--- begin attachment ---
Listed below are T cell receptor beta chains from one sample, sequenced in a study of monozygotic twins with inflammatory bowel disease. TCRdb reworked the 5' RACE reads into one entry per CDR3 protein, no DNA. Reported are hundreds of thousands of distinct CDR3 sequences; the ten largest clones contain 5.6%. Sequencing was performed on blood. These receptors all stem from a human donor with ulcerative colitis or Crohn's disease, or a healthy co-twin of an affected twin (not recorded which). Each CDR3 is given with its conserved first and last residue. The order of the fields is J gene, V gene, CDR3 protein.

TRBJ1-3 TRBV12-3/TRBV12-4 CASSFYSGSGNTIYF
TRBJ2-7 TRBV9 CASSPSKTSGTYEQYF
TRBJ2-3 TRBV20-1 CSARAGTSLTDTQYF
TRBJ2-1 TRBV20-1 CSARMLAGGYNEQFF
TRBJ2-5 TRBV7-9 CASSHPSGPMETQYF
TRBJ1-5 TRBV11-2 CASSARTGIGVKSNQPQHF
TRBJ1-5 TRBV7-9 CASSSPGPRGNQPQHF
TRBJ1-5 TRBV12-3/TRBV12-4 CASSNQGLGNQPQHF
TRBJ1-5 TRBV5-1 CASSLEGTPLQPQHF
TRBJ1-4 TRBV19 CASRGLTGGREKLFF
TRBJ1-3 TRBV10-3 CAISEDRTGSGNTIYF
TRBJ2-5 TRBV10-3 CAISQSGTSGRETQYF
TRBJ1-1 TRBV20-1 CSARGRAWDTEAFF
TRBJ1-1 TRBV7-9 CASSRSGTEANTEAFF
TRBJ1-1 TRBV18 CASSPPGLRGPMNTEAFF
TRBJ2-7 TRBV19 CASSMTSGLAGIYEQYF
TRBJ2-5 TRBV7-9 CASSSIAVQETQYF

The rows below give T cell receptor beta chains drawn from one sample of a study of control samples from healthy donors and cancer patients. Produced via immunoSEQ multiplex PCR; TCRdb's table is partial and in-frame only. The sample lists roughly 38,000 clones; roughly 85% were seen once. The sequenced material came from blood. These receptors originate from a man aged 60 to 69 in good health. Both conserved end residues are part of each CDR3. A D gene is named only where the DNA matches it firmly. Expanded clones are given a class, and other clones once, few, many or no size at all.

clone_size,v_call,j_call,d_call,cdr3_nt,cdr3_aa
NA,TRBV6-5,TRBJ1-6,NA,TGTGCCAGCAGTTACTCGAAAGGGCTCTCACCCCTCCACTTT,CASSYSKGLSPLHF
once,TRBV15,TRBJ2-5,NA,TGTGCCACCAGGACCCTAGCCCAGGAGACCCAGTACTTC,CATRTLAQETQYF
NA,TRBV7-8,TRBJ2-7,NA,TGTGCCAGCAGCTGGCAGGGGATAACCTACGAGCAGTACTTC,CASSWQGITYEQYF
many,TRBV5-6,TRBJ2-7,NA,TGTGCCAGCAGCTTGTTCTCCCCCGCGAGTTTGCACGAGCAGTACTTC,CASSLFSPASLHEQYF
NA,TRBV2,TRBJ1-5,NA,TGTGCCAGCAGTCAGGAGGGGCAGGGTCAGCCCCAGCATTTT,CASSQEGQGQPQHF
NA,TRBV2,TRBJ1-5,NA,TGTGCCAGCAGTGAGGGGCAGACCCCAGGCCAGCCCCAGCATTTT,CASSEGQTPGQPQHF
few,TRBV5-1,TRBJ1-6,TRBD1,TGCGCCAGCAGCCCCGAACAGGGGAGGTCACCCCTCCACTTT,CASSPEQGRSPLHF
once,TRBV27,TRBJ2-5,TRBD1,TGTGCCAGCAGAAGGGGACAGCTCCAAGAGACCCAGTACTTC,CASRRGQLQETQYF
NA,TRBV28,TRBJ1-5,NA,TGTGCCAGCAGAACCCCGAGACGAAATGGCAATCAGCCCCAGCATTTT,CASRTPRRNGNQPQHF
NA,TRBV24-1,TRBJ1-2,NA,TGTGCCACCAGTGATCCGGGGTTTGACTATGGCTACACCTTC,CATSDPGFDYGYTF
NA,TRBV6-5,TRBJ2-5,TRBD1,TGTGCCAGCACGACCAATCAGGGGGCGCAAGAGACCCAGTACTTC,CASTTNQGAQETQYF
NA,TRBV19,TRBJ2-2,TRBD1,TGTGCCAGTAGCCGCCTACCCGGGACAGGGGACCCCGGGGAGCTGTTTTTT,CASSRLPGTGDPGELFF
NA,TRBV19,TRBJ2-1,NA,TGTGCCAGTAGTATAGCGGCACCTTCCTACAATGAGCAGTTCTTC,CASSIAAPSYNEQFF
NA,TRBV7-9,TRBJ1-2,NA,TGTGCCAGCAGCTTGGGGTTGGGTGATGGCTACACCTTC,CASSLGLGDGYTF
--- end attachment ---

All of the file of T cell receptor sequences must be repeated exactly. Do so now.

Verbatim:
Listed below are T cell receptor beta chains from one sample, sequenced in a study of monozygotic twins with inflammatory bowel disease. TCRdb reworked the 5' RACE reads into one entry per CDR3 protein, no DNA. Reported are hundreds of thousands of distinct CDR3 sequences; the ten largest clones contain 5.6%. Sequencing was performed on blood. These receptors all stem from a human donor with ulcerative colitis or Crohn's disease, or a healthy co-twin of an affected twin (not recorded which). Each CDR3 is given with its conserved first and last residue. The order of the fields is J gene, V gene, CDR3 protein.

TRBJ1-3 TRBV12-3/TRBV12-4 CASSFYSGSGNTIYF
TRBJ2-7 TRBV9 CASSPSKTSGTYEQYF
TRBJ2-3 TRBV20-1 CSARAGTSLTDTQYF
TRBJ2-1 TRBV20-1 CSARMLAGGYNEQFF
TRBJ2-5 TRBV7-9 CASSHPSGPMETQYF
TRBJ1-5 TRBV11-2 CASSARTGIGVKSNQPQHF
TRBJ1-5 TRBV7-9 CASSSPGPRGNQPQHF
TRBJ1-5 TRBV12-3/TRBV12-4 CASSNQGLGNQPQHF
TRBJ1-5 TRBV5-1 CASSLEGTPLQPQHF
TRBJ1-4 TRBV19 CASRGLTGGREKLFF
TRBJ1-3 TRBV10-3 CAISEDRTGSGNTIYF
TRBJ2-5 TRBV10-3 CAISQSGTSGRETQYF
TRBJ1-1 TRBV20-1 CSARGRAWDTEAFF
TRBJ1-1 TRBV7-9 CASSRSGTEANTEAFF
TRBJ1-1 TRBV18 CASSPPGLRGPMNTEAFF
TRBJ2-7 TRBV19 CASSMTSGLAGIYEQYF
TRBJ2-5 TRBV7-9 CASSSIAVQETQYF

The rows below give T cell receptor beta chains drawn from one sample of a study of control samples from healthy donors and cancer patients. Produced via immunoSEQ multiplex PCR; TCRdb's table is partial and in-frame only. The sample lists roughly 38,000 clones; roughly 85% were seen once. The sequenced material came from blood. These receptors originate from a man aged 60 to 69 in good health. Both conserved end residues are part of each CDR3. A D gene is named only where the DNA matches it firmly. Expanded clones are given a class, and other clones once, few, many or no size at all.

clone_size,v_call,j_call,d_call,cdr3_nt,cdr3_aa
NA,TRBV6-5,TRBJ1-6,NA,TGTGCCAGCAGTTACTCGAAAGGGCTCTCACCCCTCCACTTT,CASSYSKGLSPLHF
once,TRBV15,TRBJ2-5,NA,TGTGCCACCAGGACCCTAGCCCAGGAGACCCAGTACTTC,CATRTLAQETQYF
NA,TRBV7-8,TRBJ2-7,NA,TGTGCCAGCAGCTGGCAGGGGATAACCTACGAGCAGTACTTC,CASSWQGITYEQYF
many,TRBV5-6,TRBJ2-7,NA,TGTGCCAGCAGCTTGTTCTCCCCCGCGAGTTTGCACGAGCAGTACTTC,CASSLFSPASLHEQYF
NA,TRBV2,TRBJ1-5,NA,TGTGCCAGCAGTCAGGAGGGGCAGGGTCAGCCCCAGCATTTT,CASSQEGQGQPQHF
NA,TRBV2,TRBJ1-5,NA,TGTGCCAGCAGTGAGGGGCAGACCCCAGGCCAGCCCCAGCATTTT,CASSEGQTPGQPQHF
few,TRBV5-1,TRBJ1-6,TRBD1,TGCGCCAGCAGCCCCGAACAGGGGAGGTCACCCCTCCACTTT,CASSPEQGRSPLHF
once,TRBV27,TRBJ2-5,TRBD1,TGTGCCAGCAGAAGGGGACAGCTCCAAGAGACCCAGTACTTC,CASRRGQLQETQYF
NA,TRBV28,TRBJ1-5,NA,TGTGCCAGCAGAACCCCGAGACGAAATGGCAATCAGCCCCAGCATTTT,CASRTPRRNGNQPQHF
NA,TRBV24-1,TRBJ1-2,NA,TGTGCCACCAGTGATCCGGGGTTTGACTATGGCTACACCTTC,CATSDPGFDYGYTF
NA,TRBV6-5,TRBJ2-5,TRBD1,TGTGCCAGCACGACCAATCAGGGGGCGCAAGAGACCCAGTACTTC,CASTTNQGAQETQYF
NA,TRBV19,TRBJ2-2,TRBD1,TGTGCCAGTAGCCGCCTACCCGGGACAGGGGACCCCGGGGAGCTGTTTTTT,CASSRLPGTGDPGELFF
NA,TRBV19,TRBJ2-1,NA,TGTGCCAGTAGTATAGCGGCACCTTCCTACAATGAGCAGTTCTTC,CASSIAAPSYNEQFF
NA,TRBV7-9,TRBJ1-2,NA,TGTGCCAGCAGCTTGGGGTTGGGTGATGGCTACACCTTC,CASSLGLGDGYTF